Thu Feb 24, 2005

We're Here to Bug You: Video Mocks Cuban Police

HAVANA (Reuters) - "Good Morning, we've come to install your microphones," an agent says at the door in the opening line of an underground video making the rounds in Cuba. "In what part of the house do you usually talk bad about the government?" he asks the nervous resident, a driver who pilfers gasoline and coffee from the state.

The spoof of Cuba's feared security police is in hot demand among Cubans, for whom black jokes and complaints about communist bureaucracy is a major pastime.

Made privately by well-known figures of Cuba's film industry, the 15-minute video is being passed around as a DVD. While many Cubans are talking about the video, not all have seen it because few Cubans have computers and even fewer DVD players.

Films satirizing the state's inefficiency have been tolerated in Cuba since the early days of President Fidel Castro's government, in power since a 1959 revolution.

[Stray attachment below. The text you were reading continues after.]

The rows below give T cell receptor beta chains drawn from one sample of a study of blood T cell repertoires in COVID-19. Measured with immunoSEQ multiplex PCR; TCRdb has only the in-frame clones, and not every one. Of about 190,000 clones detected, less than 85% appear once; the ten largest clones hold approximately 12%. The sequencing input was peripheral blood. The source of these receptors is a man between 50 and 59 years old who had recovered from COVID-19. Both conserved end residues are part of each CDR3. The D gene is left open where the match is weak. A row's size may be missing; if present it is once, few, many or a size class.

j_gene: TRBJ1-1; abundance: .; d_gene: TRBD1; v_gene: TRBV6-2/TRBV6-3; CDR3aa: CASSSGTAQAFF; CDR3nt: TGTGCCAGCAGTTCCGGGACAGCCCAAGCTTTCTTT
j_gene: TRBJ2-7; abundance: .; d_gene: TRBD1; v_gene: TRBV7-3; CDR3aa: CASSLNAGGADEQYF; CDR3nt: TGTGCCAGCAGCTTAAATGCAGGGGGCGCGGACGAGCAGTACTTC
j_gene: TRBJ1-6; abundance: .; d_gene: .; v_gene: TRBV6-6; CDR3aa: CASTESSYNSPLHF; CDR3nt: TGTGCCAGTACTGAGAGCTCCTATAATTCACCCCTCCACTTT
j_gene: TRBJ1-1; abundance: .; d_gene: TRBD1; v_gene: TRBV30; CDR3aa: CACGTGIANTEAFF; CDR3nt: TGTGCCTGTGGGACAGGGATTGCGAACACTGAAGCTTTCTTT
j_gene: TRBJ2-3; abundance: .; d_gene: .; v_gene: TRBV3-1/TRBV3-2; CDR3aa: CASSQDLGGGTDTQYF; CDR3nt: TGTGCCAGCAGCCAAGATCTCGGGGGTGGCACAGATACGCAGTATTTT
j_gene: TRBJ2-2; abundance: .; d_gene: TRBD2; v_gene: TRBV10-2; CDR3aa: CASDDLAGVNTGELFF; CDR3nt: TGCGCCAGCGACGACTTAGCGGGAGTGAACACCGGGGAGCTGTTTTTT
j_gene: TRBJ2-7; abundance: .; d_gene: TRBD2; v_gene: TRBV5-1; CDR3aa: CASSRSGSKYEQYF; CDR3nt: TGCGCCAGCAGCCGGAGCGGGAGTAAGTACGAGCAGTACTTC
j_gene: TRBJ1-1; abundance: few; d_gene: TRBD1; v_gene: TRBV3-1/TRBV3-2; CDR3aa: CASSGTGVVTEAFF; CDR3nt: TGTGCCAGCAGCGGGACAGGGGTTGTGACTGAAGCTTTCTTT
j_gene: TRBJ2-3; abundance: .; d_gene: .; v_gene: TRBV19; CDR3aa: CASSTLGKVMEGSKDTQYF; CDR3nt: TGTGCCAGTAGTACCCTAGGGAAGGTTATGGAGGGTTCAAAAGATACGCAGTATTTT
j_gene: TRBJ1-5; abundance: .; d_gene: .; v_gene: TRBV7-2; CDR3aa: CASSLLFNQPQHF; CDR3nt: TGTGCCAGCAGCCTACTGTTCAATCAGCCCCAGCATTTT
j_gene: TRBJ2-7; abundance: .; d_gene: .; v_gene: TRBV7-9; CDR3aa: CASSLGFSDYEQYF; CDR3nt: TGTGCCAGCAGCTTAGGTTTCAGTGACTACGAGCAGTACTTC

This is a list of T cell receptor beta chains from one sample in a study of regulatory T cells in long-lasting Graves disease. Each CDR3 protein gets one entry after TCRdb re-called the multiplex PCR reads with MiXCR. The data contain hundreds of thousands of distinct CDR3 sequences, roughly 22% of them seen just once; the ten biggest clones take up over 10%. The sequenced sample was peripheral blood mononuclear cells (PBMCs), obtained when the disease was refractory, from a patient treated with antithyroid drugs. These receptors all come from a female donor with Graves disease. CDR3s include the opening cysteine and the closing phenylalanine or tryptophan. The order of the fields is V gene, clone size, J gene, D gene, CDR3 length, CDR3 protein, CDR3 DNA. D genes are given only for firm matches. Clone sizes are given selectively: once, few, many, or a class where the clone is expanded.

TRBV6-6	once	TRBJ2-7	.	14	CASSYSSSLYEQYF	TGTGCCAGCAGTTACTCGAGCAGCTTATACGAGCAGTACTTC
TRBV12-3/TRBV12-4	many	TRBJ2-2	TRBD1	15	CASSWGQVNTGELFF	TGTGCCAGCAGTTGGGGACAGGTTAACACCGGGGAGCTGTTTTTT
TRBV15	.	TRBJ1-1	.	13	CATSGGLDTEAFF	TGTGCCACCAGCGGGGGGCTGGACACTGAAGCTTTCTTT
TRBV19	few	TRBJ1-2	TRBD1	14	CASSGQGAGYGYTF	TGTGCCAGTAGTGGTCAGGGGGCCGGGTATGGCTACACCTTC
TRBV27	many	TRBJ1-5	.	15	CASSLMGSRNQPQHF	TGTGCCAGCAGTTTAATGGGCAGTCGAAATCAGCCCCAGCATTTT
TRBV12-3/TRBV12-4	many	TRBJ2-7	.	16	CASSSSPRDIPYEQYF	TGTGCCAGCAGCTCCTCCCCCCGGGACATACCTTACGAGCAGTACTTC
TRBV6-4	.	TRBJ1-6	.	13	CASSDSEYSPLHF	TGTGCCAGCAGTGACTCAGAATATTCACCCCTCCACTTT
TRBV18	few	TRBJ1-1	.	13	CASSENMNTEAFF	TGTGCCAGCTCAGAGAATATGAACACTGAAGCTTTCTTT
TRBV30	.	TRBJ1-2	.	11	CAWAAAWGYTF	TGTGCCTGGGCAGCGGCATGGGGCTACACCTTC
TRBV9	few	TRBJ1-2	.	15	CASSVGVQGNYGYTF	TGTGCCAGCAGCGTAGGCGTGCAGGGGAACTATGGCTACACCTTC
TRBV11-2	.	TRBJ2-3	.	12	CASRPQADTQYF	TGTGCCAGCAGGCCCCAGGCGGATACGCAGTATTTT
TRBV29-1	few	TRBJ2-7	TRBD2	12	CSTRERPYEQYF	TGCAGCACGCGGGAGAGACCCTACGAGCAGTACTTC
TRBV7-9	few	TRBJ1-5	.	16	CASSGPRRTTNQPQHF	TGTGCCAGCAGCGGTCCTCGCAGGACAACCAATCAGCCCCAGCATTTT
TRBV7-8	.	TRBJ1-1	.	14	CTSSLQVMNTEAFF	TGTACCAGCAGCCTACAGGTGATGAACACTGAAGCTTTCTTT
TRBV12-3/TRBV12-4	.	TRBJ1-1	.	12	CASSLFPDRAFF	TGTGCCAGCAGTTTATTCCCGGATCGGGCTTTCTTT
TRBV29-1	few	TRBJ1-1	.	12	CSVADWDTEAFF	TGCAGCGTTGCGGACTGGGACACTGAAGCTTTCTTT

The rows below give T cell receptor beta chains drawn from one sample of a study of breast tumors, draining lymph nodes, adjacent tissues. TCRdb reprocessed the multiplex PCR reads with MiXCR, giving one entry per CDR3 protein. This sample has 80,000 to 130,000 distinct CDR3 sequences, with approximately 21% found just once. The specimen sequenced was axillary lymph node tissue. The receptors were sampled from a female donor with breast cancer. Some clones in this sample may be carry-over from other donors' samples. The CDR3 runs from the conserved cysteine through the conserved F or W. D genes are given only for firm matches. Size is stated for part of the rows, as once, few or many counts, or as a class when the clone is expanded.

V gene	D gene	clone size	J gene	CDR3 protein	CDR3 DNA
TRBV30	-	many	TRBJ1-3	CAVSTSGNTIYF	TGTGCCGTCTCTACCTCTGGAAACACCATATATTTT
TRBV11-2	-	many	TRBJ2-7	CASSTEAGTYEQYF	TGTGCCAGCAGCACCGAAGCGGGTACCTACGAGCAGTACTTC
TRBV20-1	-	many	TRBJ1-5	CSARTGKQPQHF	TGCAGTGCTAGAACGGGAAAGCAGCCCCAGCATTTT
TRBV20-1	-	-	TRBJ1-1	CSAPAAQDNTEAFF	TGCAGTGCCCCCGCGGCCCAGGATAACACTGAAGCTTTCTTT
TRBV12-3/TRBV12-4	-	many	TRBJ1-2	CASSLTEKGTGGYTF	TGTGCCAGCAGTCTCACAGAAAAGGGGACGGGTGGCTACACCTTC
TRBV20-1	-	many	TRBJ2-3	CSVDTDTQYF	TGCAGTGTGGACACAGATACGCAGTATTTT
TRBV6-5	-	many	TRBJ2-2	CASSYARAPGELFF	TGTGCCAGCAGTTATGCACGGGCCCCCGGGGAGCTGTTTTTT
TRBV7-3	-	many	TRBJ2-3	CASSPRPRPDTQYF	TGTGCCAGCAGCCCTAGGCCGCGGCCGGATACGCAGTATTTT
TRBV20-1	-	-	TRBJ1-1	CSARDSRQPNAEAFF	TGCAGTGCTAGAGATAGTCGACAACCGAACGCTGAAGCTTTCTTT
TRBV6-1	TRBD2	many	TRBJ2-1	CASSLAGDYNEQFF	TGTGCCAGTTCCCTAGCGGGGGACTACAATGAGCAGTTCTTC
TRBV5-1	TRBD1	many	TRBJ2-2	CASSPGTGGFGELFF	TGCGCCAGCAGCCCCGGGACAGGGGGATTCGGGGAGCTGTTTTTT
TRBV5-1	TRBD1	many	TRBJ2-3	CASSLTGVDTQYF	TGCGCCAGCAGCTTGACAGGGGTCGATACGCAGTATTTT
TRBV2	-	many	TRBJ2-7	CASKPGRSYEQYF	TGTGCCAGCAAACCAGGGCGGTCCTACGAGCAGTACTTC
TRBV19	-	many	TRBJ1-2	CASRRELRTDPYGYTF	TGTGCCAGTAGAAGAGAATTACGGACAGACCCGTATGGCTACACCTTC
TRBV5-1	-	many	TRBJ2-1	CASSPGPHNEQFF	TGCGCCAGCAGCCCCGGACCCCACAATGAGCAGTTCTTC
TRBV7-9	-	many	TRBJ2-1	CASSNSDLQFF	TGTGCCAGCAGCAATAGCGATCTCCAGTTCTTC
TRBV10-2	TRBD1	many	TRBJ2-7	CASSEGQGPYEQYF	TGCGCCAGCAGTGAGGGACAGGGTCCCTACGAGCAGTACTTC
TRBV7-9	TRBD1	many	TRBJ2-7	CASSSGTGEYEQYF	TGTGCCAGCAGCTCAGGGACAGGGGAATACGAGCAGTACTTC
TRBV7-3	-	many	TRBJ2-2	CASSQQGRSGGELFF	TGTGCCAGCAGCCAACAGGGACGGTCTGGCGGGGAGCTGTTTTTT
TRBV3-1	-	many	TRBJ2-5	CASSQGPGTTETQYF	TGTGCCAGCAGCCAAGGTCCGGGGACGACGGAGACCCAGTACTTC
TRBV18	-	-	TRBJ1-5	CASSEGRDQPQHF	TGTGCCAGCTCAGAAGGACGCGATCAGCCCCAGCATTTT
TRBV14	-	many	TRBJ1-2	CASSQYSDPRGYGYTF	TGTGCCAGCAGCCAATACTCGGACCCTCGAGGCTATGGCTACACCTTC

But the bold video called "Monte Rouge" breaks Cuban taboos by poking fun at the Big Brother aspect of Cuban society, where Cubans feel they are constantly being spied on.

The secret police has received so many complaints, the two agents explain in the video, that it has changed methods to frank and open surveillance with target participation.

"Why me?" asks the perplexed driver.

"Most people just criticize the power blackouts and Granma (Communist Party daily) and ask how long this system will go on for. But you have made very wise comments about our emigration policy that have really been helpful," the agent answers.

"We are not interested in the good things you have to say about the system," he instructs the driver.

Told to say "something subversive" to test the mikes -- placed in his toilet where the agents also offered to install a mini-bar -- the man blurts out that he wants a satellite dish, an illegal possession prized by Cubans eager to watch foreign television.

One of the agents offers to sell him a dish, but not to say anything to his colleague, in a final jab at state corruption.

The video was director by Eduardo del Llano, who plays the part of one of the agents, with cinema and television soap opera actor Luis Alberto Garcia as the victim.